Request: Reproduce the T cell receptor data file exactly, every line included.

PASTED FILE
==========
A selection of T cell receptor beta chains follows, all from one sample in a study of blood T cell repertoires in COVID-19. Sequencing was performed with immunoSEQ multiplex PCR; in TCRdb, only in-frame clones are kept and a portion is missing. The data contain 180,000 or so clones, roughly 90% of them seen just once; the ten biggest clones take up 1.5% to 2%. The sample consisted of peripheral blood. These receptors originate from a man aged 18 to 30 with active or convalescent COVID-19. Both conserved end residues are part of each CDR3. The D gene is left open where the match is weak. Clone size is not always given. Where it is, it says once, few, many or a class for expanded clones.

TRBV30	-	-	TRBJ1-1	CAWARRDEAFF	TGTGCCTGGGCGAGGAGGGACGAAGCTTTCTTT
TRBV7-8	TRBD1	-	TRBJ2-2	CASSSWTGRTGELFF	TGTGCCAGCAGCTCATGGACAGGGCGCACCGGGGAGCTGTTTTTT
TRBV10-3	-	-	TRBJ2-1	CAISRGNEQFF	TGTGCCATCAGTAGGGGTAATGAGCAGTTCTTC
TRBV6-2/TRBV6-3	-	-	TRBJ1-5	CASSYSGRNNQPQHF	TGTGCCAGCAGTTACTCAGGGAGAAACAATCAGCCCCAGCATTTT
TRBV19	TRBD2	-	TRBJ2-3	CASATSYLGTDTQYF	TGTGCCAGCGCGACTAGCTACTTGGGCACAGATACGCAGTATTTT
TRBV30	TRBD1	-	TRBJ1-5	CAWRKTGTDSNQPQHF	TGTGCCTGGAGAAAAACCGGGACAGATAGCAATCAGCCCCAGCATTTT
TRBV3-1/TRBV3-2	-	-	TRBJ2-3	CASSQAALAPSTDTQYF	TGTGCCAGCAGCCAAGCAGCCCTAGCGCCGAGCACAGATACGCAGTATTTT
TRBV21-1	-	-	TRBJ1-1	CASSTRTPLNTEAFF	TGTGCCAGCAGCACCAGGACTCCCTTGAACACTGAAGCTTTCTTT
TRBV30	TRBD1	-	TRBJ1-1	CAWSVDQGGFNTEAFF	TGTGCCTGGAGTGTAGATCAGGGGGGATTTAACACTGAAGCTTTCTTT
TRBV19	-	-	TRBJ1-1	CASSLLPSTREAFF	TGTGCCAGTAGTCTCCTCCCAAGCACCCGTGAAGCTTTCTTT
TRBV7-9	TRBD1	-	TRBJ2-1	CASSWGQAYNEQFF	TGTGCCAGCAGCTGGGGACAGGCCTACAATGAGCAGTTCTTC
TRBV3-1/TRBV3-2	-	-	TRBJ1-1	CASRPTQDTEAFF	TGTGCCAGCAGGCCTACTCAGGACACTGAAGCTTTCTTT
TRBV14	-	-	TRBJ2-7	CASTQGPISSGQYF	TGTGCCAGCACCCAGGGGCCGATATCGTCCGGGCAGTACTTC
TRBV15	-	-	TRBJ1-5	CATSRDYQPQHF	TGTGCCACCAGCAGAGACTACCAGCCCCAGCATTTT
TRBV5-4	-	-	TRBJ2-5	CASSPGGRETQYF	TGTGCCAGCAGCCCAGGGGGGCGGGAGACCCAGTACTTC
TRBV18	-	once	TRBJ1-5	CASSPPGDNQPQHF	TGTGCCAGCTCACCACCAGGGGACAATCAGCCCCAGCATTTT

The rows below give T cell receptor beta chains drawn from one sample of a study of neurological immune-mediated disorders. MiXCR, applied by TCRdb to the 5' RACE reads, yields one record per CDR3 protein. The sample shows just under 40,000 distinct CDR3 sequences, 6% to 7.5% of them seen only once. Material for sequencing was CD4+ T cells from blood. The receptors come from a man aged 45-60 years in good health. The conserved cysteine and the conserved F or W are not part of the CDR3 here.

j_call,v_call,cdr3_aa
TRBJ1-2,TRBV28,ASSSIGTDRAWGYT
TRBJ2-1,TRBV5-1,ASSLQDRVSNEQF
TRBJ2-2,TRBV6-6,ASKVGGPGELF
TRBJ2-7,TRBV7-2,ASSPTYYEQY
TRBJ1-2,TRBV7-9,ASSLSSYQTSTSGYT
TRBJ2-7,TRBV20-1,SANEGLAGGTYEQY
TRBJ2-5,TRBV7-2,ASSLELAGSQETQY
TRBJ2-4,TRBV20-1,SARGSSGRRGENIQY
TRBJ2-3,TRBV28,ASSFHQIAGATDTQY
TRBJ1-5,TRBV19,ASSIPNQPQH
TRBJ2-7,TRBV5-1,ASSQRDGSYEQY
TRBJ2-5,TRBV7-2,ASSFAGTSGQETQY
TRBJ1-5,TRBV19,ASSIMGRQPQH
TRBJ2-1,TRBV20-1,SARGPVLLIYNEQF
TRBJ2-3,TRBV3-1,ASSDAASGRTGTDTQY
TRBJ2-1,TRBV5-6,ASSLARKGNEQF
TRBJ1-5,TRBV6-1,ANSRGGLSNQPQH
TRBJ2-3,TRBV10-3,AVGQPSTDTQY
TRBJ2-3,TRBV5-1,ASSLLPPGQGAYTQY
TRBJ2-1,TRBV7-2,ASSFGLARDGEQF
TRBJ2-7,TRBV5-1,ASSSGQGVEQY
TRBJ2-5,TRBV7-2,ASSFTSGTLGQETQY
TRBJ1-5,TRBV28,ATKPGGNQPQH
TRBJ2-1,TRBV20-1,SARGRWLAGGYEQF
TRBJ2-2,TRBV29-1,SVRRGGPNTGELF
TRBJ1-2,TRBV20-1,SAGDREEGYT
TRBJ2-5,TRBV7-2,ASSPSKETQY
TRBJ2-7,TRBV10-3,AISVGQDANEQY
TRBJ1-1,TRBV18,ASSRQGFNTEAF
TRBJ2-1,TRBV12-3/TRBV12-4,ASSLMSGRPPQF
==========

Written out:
A selection of T cell receptor beta chains follows, all from one sample in a study of blood T cell repertoires in COVID-19. Sequencing was performed with immunoSEQ multiplex PCR; in TCRdb, only in-frame clones are kept and a portion is missing. The data contain 180,000 or so clones, roughly 90% of them seen just once; the ten biggest clones take up 1.5% to 2%. The sample consisted of peripheral blood. These receptors originate from a man aged 18 to 30 with active or convalescent COVID-19. Both conserved end residues are part of each CDR3. The D gene is left open where the match is weak. Clone size is not always given. Where it is, it says once, few, many or a class for expanded clones.

TRBV30	-	-	TRBJ1-1	CAWARRDEAFF	TGTGCCTGGGCGAGGAGGGACGAAGCTTTCTTT
TRBV7-8	TRBD1	-	TRBJ2-2	CASSSWTGRTGELFF	TGTGCCAGCAGCTCATGGACAGGGCGCACCGGGGAGCTGTTTTTT
TRBV10-3	-	-	TRBJ2-1	CAISRGNEQFF	TGTGCCATCAGTAGGGGTAATGAGCAGTTCTTC
TRBV6-2/TRBV6-3	-	-	TRBJ1-5	CASSYSGRNNQPQHF	TGTGCCAGCAGTTACTCAGGGAGAAACAATCAGCCCCAGCATTTT
TRBV19	TRBD2	-	TRBJ2-3	CASATSYLGTDTQYF	TGTGCCAGCGCGACTAGCTACTTGGGCACAGATACGCAGTATTTT
TRBV30	TRBD1	-	TRBJ1-5	CAWRKTGTDSNQPQHF	TGTGCCTGGAGAAAAACCGGGACAGATAGCAATCAGCCCCAGCATTTT
TRBV3-1/TRBV3-2	-	-	TRBJ2-3	CASSQAALAPSTDTQYF	TGTGCCAGCAGCCAAGCAGCCCTAGCGCCGAGCACAGATACGCAGTATTTT
TRBV21-1	-	-	TRBJ1-1	CASSTRTPLNTEAFF	TGTGCCAGCAGCACCAGGACTCCCTTGAACACTGAAGCTTTCTTT
TRBV30	TRBD1	-	TRBJ1-1	CAWSVDQGGFNTEAFF	TGTGCCTGGAGTGTAGATCAGGGGGGATTTAACACTGAAGCTTTCTTT
TRBV19	-	-	TRBJ1-1	CASSLLPSTREAFF	TGTGCCAGTAGTCTCCTCCCAAGCACCCGTGAAGCTTTCTTT
TRBV7-9	TRBD1	-	TRBJ2-1	CASSWGQAYNEQFF	TGTGCCAGCAGCTGGGGACAGGCCTACAATGAGCAGTTCTTC
TRBV3-1/TRBV3-2	-	-	TRBJ1-1	CASRPTQDTEAFF	TGTGCCAGCAGGCCTACTCAGGACACTGAAGCTTTCTTT
TRBV14	-	-	TRBJ2-7	CASTQGPISSGQYF	TGTGCCAGCACCCAGGGGCCGATATCGTCCGGGCAGTACTTC
TRBV15	-	-	TRBJ1-5	CATSRDYQPQHF	TGTGCCACCAGCAGAGACTACCAGCCCCAGCATTTT
TRBV5-4	-	-	TRBJ2-5	CASSPGGRETQYF	TGTGCCAGCAGCCCAGGGGGGCGGGAGACCCAGTACTTC
TRBV18	-	once	TRBJ1-5	CASSPPGDNQPQHF	TGTGCCAGCTCACCACCAGGGGACAATCAGCCCCAGCATTTT

The rows below give T cell receptor beta chains drawn from one sample of a study of neurological immune-mediated disorders. MiXCR, applied by TCRdb to the 5' RACE reads, yields one record per CDR3 protein. The sample shows just under 40,000 distinct CDR3 sequences, 6% to 7.5% of them seen only once. Material for sequencing was CD4+ T cells from blood. The receptors come from a man aged 45-60 years in good health. The conserved cysteine and the conserved F or W are not part of the CDR3 here.

j_call,v_call,cdr3_aa
TRBJ1-2,TRBV28,ASSSIGTDRAWGYT
TRBJ2-1,TRBV5-1,ASSLQDRVSNEQF
TRBJ2-2,TRBV6-6,ASKVGGPGELF
TRBJ2-7,TRBV7-2,ASSPTYYEQY
TRBJ1-2,TRBV7-9,ASSLSSYQTSTSGYT
TRBJ2-7,TRBV20-1,SANEGLAGGTYEQY
TRBJ2-5,TRBV7-2,ASSLELAGSQETQY
TRBJ2-4,TRBV20-1,SARGSSGRRGENIQY
TRBJ2-3,TRBV28,ASSFHQIAGATDTQY
TRBJ1-5,TRBV19,ASSIPNQPQH
TRBJ2-7,TRBV5-1,ASSQRDGSYEQY
TRBJ2-5,TRBV7-2,ASSFAGTSGQETQY
TRBJ1-5,TRBV19,ASSIMGRQPQH
TRBJ2-1,TRBV20-1,SARGPVLLIYNEQF
TRBJ2-3,TRBV3-1,ASSDAASGRTGTDTQY
TRBJ2-1,TRBV5-6,ASSLARKGNEQF
TRBJ1-5,TRBV6-1,ANSRGGLSNQPQH
TRBJ2-3,TRBV10-3,AVGQPSTDTQY
TRBJ2-3,TRBV5-1,ASSLLPPGQGAYTQY
TRBJ2-1,TRBV7-2,ASSFGLARDGEQF
TRBJ2-7,TRBV5-1,ASSSGQGVEQY
TRBJ2-5,TRBV7-2,ASSFTSGTLGQETQY
TRBJ1-5,TRBV28,ATKPGGNQPQH
TRBJ2-1,TRBV20-1,SARGRWLAGGYEQF
TRBJ2-2,TRBV29-1,SVRRGGPNTGELF
TRBJ1-2,TRBV20-1,SAGDREEGYT
TRBJ2-5,TRBV7-2,ASSPSKETQY
TRBJ2-7,TRBV10-3,AISVGQDANEQY
TRBJ1-1,TRBV18,ASSRQGFNTEAF
TRBJ2-1,TRBV12-3/TRBV12-4,ASSLMSGRPPQF